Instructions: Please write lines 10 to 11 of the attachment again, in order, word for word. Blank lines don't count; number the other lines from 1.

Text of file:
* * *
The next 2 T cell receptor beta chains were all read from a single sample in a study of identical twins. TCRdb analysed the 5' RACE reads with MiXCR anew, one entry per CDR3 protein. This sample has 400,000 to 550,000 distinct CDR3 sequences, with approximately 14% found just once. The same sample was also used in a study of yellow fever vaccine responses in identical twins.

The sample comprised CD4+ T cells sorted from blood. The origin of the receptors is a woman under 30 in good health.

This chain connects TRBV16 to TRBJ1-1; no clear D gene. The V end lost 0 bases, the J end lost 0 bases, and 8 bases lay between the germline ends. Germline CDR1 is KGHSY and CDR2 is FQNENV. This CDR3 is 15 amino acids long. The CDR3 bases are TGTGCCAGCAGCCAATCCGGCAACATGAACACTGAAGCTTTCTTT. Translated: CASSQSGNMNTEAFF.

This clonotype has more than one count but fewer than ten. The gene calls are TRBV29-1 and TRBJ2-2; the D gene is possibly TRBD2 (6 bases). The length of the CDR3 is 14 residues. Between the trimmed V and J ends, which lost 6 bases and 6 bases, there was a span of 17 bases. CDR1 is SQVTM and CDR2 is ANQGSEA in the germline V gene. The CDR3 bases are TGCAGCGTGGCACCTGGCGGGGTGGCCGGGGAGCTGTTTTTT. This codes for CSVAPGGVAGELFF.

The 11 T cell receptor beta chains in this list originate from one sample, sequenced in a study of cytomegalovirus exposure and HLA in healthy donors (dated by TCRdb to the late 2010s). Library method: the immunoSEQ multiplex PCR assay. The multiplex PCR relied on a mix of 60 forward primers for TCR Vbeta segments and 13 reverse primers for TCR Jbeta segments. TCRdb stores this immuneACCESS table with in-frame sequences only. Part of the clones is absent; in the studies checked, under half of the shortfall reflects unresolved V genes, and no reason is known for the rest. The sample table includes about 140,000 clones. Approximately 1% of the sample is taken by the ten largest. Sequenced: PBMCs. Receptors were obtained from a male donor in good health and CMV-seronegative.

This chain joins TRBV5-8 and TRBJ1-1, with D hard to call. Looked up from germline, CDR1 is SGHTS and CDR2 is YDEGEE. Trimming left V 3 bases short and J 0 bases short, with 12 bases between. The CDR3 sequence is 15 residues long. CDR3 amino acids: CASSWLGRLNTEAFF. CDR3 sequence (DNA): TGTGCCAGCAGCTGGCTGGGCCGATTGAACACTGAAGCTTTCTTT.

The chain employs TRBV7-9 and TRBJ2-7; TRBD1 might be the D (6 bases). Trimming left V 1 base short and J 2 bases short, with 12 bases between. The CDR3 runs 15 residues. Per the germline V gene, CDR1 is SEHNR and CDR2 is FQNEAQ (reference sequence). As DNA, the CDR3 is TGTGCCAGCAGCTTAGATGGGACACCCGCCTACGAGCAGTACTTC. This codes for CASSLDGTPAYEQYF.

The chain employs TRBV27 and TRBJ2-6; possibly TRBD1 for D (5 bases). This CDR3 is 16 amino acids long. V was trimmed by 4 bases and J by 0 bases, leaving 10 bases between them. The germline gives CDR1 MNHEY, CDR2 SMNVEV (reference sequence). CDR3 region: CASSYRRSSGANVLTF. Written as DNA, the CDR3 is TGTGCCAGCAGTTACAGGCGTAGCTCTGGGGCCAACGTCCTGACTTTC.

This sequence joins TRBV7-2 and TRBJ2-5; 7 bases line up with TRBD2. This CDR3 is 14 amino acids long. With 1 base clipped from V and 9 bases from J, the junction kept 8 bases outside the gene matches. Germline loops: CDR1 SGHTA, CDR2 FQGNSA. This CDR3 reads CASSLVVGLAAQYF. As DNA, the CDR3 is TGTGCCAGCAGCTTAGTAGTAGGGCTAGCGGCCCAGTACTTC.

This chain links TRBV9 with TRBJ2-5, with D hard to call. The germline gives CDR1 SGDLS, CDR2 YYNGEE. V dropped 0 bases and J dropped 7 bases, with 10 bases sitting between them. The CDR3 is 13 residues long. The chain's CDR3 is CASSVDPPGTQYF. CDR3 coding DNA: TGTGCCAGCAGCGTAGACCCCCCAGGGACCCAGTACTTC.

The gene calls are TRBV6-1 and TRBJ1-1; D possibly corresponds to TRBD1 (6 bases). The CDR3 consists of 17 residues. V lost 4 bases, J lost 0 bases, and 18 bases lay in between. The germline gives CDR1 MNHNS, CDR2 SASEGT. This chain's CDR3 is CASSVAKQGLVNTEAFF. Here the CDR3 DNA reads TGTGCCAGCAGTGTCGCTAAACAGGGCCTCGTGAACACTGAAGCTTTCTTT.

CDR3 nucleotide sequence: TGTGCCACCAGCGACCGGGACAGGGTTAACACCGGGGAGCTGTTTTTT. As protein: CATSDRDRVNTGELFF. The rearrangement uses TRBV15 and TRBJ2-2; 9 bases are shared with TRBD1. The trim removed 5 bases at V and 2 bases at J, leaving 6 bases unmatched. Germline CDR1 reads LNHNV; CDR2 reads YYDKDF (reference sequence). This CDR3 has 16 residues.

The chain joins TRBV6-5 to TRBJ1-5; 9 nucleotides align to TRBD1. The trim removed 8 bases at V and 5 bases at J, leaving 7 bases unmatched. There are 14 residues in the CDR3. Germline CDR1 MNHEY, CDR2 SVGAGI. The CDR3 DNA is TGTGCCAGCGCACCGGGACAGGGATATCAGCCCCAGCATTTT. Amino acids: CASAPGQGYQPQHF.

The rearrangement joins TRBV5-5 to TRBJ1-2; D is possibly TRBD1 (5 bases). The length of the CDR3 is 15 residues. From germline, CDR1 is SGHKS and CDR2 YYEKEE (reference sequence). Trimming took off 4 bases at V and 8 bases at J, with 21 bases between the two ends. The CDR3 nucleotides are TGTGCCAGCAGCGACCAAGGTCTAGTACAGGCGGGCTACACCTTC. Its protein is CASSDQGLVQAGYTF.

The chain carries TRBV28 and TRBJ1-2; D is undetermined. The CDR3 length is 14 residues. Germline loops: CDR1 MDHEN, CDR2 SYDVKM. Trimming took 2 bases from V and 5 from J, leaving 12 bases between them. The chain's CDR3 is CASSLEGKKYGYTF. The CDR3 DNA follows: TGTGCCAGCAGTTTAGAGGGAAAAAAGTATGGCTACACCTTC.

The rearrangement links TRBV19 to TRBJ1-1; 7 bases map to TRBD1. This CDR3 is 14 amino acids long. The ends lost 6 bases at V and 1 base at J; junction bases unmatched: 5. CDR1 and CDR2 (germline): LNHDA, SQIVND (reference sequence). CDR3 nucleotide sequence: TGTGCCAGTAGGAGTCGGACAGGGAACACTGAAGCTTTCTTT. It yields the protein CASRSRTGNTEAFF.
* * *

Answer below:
This chain links TRBV9 with TRBJ2-5, with D hard to call. The germline gives CDR1 SGDLS, CDR2 YYNGEE. V dropped 0 bases and J dropped 7 bases, with 10 bases sitting between them. The CDR3 is 13 residues long. The chain's CDR3 is CASSVDPPGTQYF. CDR3 coding DNA: TGTGCCAGCAGCGTAGACCCCCCAGGGACCCAGTACTTC.

The gene calls are TRBV6-1 and TRBJ1-1; D possibly corresponds to TRBD1 (6 bases). The CDR3 consists of 17 residues. V lost 4 bases, J lost 0 bases, and 18 bases lay in between. The germline gives CDR1 MNHNS, CDR2 SASEGT. This chain's CDR3 is CASSVAKQGLVNTEAFF. Here the CDR3 DNA reads TGTGCCAGCAGTGTCGCTAAACAGGGCCTCGTGAACACTGAAGCTTTCTTT.